Eikanger-Bjørsvik Musikklag


2007 RNCM Festival of Brass
Conductor: Bjarte Engeset
Narrator: Cecilie Løken
Saturday 27th January

EikangerThe importance of the RNCM Festival of Brass within the movement is such that it now attracts visitors from overseas both to perform and enjoy the feast of music on offer over the one weekend.  During its days at the BBC, Eikanger made its first appearance at the Festival and over a decade later returned to give a performance that was at times mesmerizing in its execution.

Having taken the banding movement by storm in recent years with some terrific contesting performances, (that have not always found favour with the judges) concerts and CD recordings that have received numerous accolades, their performance here was a reminder that their single minded pursuit of excellence remains undiminished.   

Whether you listen to them live on the contest or concert stage or on a recording, their overall quality of sound is phenomenal and so adaptable to the music they're performing.  It's so rich and ethereal at times that it can send shivers down the spine – although the phenomenal bass section can also dislocate a few vertebrae too with their efforts.  Around the stand, they've got some of the finest principal players in the business: Jayne Westervik on cornet, Tormod Flaten on euphonium and Frode Rydland on soprano, not forgetting Martin Winter, who on this occasion, didn't perform with the band.

What made the band's performance here even more impressive was the contribution of the conductor, Bjarte Engeset.  Mr Engeset's conducting technique was a joy to behold; minimalist conducting gestures that produced a stunning musical effect.

Eikanger's programme itself was challenging and demanding on the players but this was the one programme where despite the eclectic nature of the repertoire it was never less than totally engrossing.

The first half was devoted to scenes from the Prokofiev ballet, ‘Romeo and Juliet', brilliantly arranged by Frode Rydland, Reid Gilje and Svein Henrik Giske.  With narration from Cecilie Loken, ten scenes were performed in just under an hour - and what a showcase for band this is. If they do record it, a real musical treat awaits.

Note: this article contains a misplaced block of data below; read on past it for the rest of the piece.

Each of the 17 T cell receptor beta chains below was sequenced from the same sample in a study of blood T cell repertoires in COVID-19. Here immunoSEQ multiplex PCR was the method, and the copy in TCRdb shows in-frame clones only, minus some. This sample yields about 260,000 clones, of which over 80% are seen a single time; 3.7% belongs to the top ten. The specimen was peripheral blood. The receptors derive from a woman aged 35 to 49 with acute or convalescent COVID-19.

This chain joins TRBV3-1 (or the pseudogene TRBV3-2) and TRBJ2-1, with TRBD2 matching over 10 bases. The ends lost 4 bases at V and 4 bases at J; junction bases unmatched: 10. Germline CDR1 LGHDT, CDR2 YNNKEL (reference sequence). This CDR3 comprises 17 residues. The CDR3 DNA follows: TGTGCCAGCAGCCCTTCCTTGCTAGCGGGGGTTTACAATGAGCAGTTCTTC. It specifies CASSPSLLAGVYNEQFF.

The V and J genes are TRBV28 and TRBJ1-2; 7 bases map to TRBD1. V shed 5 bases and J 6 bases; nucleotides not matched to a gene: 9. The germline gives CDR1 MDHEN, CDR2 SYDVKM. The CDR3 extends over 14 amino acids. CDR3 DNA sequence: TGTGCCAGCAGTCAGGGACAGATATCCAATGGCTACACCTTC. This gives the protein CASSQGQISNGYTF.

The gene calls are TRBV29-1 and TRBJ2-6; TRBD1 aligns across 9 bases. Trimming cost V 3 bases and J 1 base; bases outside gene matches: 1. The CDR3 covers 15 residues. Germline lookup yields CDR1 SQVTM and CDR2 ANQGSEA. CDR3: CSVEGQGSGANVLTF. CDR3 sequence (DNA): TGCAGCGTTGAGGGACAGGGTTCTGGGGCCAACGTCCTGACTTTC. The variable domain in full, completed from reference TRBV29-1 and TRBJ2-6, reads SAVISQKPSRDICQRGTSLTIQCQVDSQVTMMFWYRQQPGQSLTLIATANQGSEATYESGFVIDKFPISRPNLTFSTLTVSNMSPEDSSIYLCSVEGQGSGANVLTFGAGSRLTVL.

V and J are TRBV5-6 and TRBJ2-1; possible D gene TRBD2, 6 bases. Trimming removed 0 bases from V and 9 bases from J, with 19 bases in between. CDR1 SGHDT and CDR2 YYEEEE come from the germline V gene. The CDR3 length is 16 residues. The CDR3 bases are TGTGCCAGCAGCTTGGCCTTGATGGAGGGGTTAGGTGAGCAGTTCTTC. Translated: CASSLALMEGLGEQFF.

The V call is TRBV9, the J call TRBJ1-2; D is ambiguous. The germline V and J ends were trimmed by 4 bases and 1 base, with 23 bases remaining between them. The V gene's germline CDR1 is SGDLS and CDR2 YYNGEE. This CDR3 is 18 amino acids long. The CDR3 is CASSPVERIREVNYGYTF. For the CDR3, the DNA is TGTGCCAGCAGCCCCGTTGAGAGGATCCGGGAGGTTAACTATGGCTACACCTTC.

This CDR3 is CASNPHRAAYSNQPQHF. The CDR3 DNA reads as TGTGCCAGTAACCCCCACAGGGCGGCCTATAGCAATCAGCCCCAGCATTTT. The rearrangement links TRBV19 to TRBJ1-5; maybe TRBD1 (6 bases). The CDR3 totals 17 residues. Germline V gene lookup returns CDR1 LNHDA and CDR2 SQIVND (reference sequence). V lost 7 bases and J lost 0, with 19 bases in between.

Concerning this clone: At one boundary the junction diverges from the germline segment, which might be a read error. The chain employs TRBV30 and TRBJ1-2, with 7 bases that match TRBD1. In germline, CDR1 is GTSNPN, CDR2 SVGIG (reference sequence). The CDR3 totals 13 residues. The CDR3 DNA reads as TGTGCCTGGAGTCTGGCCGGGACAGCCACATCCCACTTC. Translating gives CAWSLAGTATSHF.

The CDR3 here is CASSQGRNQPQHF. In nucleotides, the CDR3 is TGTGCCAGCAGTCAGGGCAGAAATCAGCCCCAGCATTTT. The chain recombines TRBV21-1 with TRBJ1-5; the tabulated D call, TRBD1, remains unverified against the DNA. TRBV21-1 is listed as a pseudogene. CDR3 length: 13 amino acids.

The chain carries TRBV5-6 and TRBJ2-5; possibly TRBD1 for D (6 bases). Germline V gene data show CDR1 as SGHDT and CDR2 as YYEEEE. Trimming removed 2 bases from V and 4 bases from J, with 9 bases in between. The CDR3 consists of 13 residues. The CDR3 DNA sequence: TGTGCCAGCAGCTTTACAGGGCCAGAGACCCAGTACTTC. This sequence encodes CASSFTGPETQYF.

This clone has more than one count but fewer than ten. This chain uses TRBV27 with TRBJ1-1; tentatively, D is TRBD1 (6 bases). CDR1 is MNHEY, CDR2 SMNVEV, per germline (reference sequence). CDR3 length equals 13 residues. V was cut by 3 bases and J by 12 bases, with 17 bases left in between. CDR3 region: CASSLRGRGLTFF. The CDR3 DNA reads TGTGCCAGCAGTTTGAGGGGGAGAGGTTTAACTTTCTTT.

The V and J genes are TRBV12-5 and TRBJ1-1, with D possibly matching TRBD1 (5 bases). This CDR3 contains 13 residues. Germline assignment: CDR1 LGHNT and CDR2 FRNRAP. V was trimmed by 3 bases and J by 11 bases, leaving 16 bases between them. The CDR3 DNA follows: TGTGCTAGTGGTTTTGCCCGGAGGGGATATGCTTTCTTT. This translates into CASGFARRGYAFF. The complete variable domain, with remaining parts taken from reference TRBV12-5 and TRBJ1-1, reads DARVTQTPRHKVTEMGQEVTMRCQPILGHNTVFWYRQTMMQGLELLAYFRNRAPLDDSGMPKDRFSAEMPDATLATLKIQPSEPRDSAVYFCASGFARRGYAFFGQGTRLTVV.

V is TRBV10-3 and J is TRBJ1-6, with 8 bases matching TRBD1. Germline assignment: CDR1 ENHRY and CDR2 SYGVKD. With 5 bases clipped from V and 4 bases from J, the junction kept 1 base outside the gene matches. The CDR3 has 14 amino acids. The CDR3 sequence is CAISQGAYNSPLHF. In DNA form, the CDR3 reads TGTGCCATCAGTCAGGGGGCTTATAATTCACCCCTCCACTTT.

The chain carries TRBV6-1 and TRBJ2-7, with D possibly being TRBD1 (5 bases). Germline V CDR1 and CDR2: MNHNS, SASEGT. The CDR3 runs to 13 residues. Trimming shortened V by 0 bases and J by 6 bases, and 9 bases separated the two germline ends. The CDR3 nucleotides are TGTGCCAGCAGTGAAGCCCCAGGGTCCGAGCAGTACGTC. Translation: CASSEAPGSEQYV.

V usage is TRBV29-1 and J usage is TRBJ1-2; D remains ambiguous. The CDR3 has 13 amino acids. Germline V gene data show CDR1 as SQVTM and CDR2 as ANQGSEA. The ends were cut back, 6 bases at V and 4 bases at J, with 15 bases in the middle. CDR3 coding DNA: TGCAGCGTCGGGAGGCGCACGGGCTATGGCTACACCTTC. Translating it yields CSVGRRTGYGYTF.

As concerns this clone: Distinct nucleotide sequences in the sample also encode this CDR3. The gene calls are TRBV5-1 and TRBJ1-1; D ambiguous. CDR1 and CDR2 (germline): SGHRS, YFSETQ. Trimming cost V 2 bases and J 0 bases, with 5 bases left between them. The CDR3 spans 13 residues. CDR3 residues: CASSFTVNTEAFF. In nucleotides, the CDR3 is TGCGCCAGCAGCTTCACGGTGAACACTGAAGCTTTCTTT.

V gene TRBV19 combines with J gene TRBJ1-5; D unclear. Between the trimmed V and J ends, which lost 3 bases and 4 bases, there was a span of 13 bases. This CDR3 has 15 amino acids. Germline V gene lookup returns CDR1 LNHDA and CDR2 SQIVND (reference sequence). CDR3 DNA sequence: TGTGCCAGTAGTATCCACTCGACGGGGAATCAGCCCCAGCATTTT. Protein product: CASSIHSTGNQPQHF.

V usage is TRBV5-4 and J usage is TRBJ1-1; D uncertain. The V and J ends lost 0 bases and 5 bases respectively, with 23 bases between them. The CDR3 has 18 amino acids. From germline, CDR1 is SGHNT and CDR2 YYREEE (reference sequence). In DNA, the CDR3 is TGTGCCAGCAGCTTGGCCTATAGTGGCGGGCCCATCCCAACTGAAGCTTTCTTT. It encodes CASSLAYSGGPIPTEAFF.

What really impressed throughout was the rhythmic drive, the control of the tempo variations and the balance of sound and colour. The MD gave the music time and space and nothing was over-powering, whilst there was not the slightest hint of over-blowing throughout.

The audience couldn't wait for the second half and once again the band didn't disappoint opening with the popular ‘Prelude' to Grieg's ‘Holberg Suite' taken at a superbly measured tempo.

‘Festival Music' is a classic of the brass band movement ‘s genre, although it has been sparingly used over the years (and notably ignored for the Nationals a few yeas ago losing out to a second rate piece of Ball arranging). Once again the performance benefited from the MD giving the music time and space to breathe and with a lovely Mozartian feel of understated reserve in execution. It had some wonderful moments.

To close, Gareth Pritchard's arrangement lasting around twenty five minutes of the ‘Symphonic Dances' from ‘West Side Story'.  This was a piece of real musical theatre and made for enthralling listening with the band sounding totally at home with the music.  The basses in particular were immense, testing the foundations of the Haden Freeman Concert Hall to the full whilst the percussion team enhanced the performance (as they had done during the whole afternoon) with some magnificent playing. Congratulations too to the band's solo horn for a fabulous contribution during ‘Somewhere'.

At the conclusion of the performance, the band received one of the longest ovations without an encore being played, as it was a truly magnificent concert that deserves nothing but the highest adulation. 

Malcolm Wood